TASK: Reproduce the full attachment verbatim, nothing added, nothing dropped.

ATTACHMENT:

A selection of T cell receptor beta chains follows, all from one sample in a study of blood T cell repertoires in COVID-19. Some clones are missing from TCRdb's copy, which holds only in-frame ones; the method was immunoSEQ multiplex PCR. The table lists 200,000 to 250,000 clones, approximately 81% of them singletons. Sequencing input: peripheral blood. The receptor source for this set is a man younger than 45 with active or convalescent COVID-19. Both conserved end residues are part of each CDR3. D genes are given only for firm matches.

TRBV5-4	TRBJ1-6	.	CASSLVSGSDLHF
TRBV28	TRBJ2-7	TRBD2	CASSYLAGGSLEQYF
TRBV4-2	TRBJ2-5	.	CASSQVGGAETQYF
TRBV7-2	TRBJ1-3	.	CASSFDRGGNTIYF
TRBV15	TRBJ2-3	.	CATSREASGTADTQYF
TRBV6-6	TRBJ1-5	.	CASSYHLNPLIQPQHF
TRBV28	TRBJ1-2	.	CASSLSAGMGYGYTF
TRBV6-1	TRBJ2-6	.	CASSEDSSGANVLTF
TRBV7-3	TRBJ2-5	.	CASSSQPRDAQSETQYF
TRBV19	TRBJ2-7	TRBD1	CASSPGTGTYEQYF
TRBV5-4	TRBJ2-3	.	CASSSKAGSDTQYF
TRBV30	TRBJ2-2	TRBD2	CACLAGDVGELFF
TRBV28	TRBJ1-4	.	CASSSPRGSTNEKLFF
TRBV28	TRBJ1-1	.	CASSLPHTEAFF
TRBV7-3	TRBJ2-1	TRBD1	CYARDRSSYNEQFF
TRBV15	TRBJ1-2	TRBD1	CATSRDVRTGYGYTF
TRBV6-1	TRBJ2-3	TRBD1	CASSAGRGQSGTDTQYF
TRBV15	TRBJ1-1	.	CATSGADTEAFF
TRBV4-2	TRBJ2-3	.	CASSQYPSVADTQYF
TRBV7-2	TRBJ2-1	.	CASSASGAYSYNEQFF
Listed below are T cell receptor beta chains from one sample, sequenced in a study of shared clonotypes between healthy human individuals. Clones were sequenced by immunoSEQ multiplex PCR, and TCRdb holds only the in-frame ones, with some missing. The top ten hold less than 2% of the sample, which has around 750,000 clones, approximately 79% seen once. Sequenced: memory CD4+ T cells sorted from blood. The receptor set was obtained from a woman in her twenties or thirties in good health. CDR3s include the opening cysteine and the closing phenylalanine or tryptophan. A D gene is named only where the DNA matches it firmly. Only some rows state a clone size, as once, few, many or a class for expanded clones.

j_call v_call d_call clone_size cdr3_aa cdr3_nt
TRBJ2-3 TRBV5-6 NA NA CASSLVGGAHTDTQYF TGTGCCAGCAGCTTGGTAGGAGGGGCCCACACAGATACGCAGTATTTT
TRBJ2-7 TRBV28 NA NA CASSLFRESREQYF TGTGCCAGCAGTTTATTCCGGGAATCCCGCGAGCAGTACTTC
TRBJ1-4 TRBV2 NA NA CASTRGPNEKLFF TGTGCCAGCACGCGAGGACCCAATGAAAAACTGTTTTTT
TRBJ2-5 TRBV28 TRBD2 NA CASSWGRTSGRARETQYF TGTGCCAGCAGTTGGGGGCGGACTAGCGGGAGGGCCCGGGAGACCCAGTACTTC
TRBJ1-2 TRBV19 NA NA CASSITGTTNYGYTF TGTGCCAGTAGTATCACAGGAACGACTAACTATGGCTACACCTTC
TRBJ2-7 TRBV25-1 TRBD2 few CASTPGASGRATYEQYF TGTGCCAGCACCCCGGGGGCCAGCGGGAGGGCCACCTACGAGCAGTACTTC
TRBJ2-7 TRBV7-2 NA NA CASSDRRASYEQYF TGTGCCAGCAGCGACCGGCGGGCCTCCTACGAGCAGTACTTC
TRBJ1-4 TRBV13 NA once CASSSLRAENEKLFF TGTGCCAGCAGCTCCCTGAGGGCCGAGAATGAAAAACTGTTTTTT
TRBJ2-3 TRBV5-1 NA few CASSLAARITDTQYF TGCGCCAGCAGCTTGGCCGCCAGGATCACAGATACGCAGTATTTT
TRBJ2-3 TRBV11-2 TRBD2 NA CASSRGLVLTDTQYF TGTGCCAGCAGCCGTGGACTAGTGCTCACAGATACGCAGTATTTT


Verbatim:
A selection of T cell receptor beta chains follows, all from one sample in a study of blood T cell repertoires in COVID-19. Some clones are missing from TCRdb's copy, which holds only in-frame ones; the method was immunoSEQ multiplex PCR. The table lists 200,000 to 250,000 clones, approximately 81% of them singletons. Sequencing input: peripheral blood. The receptor source for this set is a man younger than 45 with active or convalescent COVID-19. Both conserved end residues are part of each CDR3. D genes are given only for firm matches.

TRBV5-4	TRBJ1-6	.	CASSLVSGSDLHF
TRBV28	TRBJ2-7	TRBD2	CASSYLAGGSLEQYF
TRBV4-2	TRBJ2-5	.	CASSQVGGAETQYF
TRBV7-2	TRBJ1-3	.	CASSFDRGGNTIYF
TRBV15	TRBJ2-3	.	CATSREASGTADTQYF
TRBV6-6	TRBJ1-5	.	CASSYHLNPLIQPQHF
TRBV28	TRBJ1-2	.	CASSLSAGMGYGYTF
TRBV6-1	TRBJ2-6	.	CASSEDSSGANVLTF
TRBV7-3	TRBJ2-5	.	CASSSQPRDAQSETQYF
TRBV19	TRBJ2-7	TRBD1	CASSPGTGTYEQYF
TRBV5-4	TRBJ2-3	.	CASSSKAGSDTQYF
TRBV30	TRBJ2-2	TRBD2	CACLAGDVGELFF
TRBV28	TRBJ1-4	.	CASSSPRGSTNEKLFF
TRBV28	TRBJ1-1	.	CASSLPHTEAFF
TRBV7-3	TRBJ2-1	TRBD1	CYARDRSSYNEQFF
TRBV15	TRBJ1-2	TRBD1	CATSRDVRTGYGYTF
TRBV6-1	TRBJ2-3	TRBD1	CASSAGRGQSGTDTQYF
TRBV15	TRBJ1-1	.	CATSGADTEAFF
TRBV4-2	TRBJ2-3	.	CASSQYPSVADTQYF
TRBV7-2	TRBJ2-1	.	CASSASGAYSYNEQFF
Listed below are T cell receptor beta chains from one sample, sequenced in a study of shared clonotypes between healthy human individuals. Clones were sequenced by immunoSEQ multiplex PCR, and TCRdb holds only the in-frame ones, with some missing. The top ten hold less than 2% of the sample, which has around 750,000 clones, approximately 79% seen once. Sequenced: memory CD4+ T cells sorted from blood. The receptor set was obtained from a woman in her twenties or thirties in good health. CDR3s include the opening cysteine and the closing phenylalanine or tryptophan. A D gene is named only where the DNA matches it firmly. Only some rows state a clone size, as once, few, many or a class for expanded clones.

j_call v_call d_call clone_size cdr3_aa cdr3_nt
TRBJ2-3 TRBV5-6 NA NA CASSLVGGAHTDTQYF TGTGCCAGCAGCTTGGTAGGAGGGGCCCACACAGATACGCAGTATTTT
TRBJ2-7 TRBV28 NA NA CASSLFRESREQYF TGTGCCAGCAGTTTATTCCGGGAATCCCGCGAGCAGTACTTC
TRBJ1-4 TRBV2 NA NA CASTRGPNEKLFF TGTGCCAGCACGCGAGGACCCAATGAAAAACTGTTTTTT
TRBJ2-5 TRBV28 TRBD2 NA CASSWGRTSGRARETQYF TGTGCCAGCAGTTGGGGGCGGACTAGCGGGAGGGCCCGGGAGACCCAGTACTTC
TRBJ1-2 TRBV19 NA NA CASSITGTTNYGYTF TGTGCCAGTAGTATCACAGGAACGACTAACTATGGCTACACCTTC
TRBJ2-7 TRBV25-1 TRBD2 few CASTPGASGRATYEQYF TGTGCCAGCACCCCGGGGGCCAGCGGGAGGGCCACCTACGAGCAGTACTTC
TRBJ2-7 TRBV7-2 NA NA CASSDRRASYEQYF TGTGCCAGCAGCGACCGGCGGGCCTCCTACGAGCAGTACTTC
TRBJ1-4 TRBV13 NA once CASSSLRAENEKLFF TGTGCCAGCAGCTCCCTGAGGGCCGAGAATGAAAAACTGTTTTTT
TRBJ2-3 TRBV5-1 NA few CASSLAARITDTQYF TGCGCCAGCAGCTTGGCCGCCAGGATCACAGATACGCAGTATTTT
TRBJ2-3 TRBV11-2 TRBD2 NA CASSRGLVLTDTQYF TGTGCCAGCAGCCGTGGACTAGTGCTCACAGATACGCAGTATTTT